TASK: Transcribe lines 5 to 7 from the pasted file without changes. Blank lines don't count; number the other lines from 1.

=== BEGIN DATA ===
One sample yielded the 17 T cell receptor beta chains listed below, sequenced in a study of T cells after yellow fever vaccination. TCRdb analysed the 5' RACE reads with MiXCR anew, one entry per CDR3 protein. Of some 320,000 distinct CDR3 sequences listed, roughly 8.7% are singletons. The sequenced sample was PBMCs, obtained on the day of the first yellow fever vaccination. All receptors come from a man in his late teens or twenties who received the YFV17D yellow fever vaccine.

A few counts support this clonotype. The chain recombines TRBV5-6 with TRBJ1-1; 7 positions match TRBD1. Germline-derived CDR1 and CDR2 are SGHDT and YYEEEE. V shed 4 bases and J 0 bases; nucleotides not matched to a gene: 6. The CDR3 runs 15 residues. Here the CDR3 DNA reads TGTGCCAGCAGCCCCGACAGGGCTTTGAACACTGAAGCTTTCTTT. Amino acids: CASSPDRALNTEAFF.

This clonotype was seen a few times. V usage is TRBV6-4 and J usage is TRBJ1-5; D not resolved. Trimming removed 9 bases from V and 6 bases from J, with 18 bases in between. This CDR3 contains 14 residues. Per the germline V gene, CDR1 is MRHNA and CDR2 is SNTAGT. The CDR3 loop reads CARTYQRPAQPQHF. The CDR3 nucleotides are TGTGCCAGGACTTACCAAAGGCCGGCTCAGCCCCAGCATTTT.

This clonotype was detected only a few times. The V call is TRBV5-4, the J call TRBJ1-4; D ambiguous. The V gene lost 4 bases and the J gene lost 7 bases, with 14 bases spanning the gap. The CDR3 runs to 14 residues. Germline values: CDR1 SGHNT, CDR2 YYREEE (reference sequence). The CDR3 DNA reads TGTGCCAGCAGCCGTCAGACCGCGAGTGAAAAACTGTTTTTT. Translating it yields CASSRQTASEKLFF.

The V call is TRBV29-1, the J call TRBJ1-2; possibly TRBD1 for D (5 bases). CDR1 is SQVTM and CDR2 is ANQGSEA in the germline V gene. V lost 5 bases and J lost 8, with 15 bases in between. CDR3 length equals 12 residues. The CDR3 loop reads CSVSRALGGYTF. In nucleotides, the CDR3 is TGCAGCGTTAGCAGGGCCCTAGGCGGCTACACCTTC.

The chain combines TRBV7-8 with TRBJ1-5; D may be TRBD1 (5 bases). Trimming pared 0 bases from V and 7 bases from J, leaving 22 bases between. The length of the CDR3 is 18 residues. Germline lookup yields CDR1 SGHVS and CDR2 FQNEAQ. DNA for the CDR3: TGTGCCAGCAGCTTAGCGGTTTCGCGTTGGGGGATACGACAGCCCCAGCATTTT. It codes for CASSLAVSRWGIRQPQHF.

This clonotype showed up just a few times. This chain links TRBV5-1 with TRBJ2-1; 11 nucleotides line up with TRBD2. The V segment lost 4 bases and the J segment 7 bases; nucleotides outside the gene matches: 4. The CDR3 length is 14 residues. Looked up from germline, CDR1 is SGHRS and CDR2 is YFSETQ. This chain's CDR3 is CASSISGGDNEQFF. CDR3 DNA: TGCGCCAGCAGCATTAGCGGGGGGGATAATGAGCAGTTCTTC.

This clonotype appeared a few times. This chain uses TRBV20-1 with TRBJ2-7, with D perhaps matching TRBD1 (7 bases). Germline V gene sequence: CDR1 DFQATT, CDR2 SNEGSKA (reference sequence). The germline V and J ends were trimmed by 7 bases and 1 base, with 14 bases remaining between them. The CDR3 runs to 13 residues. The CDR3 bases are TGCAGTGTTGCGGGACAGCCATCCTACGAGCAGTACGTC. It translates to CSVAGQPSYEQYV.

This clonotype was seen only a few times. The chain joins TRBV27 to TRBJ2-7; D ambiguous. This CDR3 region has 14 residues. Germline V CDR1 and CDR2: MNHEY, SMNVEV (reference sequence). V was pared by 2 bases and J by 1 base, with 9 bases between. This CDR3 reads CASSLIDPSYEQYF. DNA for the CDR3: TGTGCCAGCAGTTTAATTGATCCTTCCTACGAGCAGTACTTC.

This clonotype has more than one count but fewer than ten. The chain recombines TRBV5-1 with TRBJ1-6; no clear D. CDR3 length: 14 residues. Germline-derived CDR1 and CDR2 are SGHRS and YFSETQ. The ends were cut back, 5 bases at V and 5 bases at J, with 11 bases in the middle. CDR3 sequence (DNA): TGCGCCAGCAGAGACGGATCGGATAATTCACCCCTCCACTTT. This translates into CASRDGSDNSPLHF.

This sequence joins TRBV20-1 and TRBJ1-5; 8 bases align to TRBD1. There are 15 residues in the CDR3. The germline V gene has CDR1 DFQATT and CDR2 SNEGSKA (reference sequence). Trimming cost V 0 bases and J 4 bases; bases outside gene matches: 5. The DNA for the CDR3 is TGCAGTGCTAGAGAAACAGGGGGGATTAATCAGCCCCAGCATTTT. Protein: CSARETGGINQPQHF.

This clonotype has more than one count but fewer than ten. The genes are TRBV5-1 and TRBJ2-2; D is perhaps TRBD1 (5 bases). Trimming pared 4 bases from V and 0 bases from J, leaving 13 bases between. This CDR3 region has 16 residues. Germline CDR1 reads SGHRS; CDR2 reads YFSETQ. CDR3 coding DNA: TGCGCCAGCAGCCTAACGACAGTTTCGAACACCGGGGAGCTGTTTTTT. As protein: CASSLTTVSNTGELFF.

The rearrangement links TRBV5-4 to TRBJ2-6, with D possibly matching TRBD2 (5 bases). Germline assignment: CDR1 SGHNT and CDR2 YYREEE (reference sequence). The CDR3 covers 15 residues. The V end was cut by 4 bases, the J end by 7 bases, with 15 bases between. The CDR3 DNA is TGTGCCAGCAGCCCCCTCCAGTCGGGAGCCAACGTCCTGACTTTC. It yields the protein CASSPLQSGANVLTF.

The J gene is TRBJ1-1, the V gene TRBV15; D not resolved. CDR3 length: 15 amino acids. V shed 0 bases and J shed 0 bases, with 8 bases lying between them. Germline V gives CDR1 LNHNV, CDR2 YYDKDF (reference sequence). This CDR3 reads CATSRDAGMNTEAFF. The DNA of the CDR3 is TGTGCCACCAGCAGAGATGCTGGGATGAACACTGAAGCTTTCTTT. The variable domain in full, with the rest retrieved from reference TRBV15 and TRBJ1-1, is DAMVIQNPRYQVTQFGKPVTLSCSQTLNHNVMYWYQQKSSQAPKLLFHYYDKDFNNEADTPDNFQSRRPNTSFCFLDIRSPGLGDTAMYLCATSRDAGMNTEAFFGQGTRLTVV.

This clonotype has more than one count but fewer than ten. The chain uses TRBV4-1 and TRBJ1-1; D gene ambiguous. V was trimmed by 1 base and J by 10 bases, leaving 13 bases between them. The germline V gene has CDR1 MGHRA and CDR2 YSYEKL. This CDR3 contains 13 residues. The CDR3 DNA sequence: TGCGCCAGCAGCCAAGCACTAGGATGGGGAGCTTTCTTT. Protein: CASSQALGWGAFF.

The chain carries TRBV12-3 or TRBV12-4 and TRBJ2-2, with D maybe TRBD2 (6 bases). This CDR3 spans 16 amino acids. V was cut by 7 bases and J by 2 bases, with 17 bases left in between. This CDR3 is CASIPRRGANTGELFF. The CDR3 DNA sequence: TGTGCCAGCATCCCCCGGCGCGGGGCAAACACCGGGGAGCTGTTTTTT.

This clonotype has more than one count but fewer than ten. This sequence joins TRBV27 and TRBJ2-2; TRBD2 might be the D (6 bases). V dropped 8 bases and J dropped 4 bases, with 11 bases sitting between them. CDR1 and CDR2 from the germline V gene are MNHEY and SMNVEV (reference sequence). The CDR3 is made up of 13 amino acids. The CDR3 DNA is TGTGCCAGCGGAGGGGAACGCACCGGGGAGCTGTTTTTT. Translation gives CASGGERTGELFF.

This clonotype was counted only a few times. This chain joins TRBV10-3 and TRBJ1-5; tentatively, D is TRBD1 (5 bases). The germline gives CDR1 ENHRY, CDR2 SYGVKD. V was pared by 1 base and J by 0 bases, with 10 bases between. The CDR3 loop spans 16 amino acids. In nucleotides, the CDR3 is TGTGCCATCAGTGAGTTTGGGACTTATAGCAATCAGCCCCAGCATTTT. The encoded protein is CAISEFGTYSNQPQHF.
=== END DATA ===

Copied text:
The V call is TRBV29-1, the J call TRBJ1-2; possibly TRBD1 for D (5 bases). CDR1 is SQVTM and CDR2 is ANQGSEA in the germline V gene. V lost 5 bases and J lost 8, with 15 bases in between. CDR3 length equals 12 residues. The CDR3 loop reads CSVSRALGGYTF. In nucleotides, the CDR3 is TGCAGCGTTAGCAGGGCCCTAGGCGGCTACACCTTC.

The chain combines TRBV7-8 with TRBJ1-5; D may be TRBD1 (5 bases). Trimming pared 0 bases from V and 7 bases from J, leaving 22 bases between. The length of the CDR3 is 18 residues. Germline lookup yields CDR1 SGHVS and CDR2 FQNEAQ. DNA for the CDR3: TGTGCCAGCAGCTTAGCGGTTTCGCGTTGGGGGATACGACAGCCCCAGCATTTT. It codes for CASSLAVSRWGIRQPQHF.

This clonotype showed up just a few times. This chain links TRBV5-1 with TRBJ2-1; 11 nucleotides line up with TRBD2. The V segment lost 4 bases and the J segment 7 bases; nucleotides outside the gene matches: 4. The CDR3 length is 14 residues. Looked up from germline, CDR1 is SGHRS and CDR2 is YFSETQ. This chain's CDR3 is CASSISGGDNEQFF. CDR3 DNA: TGCGCCAGCAGCATTAGCGGGGGGGATAATGAGCAGTTCTTC.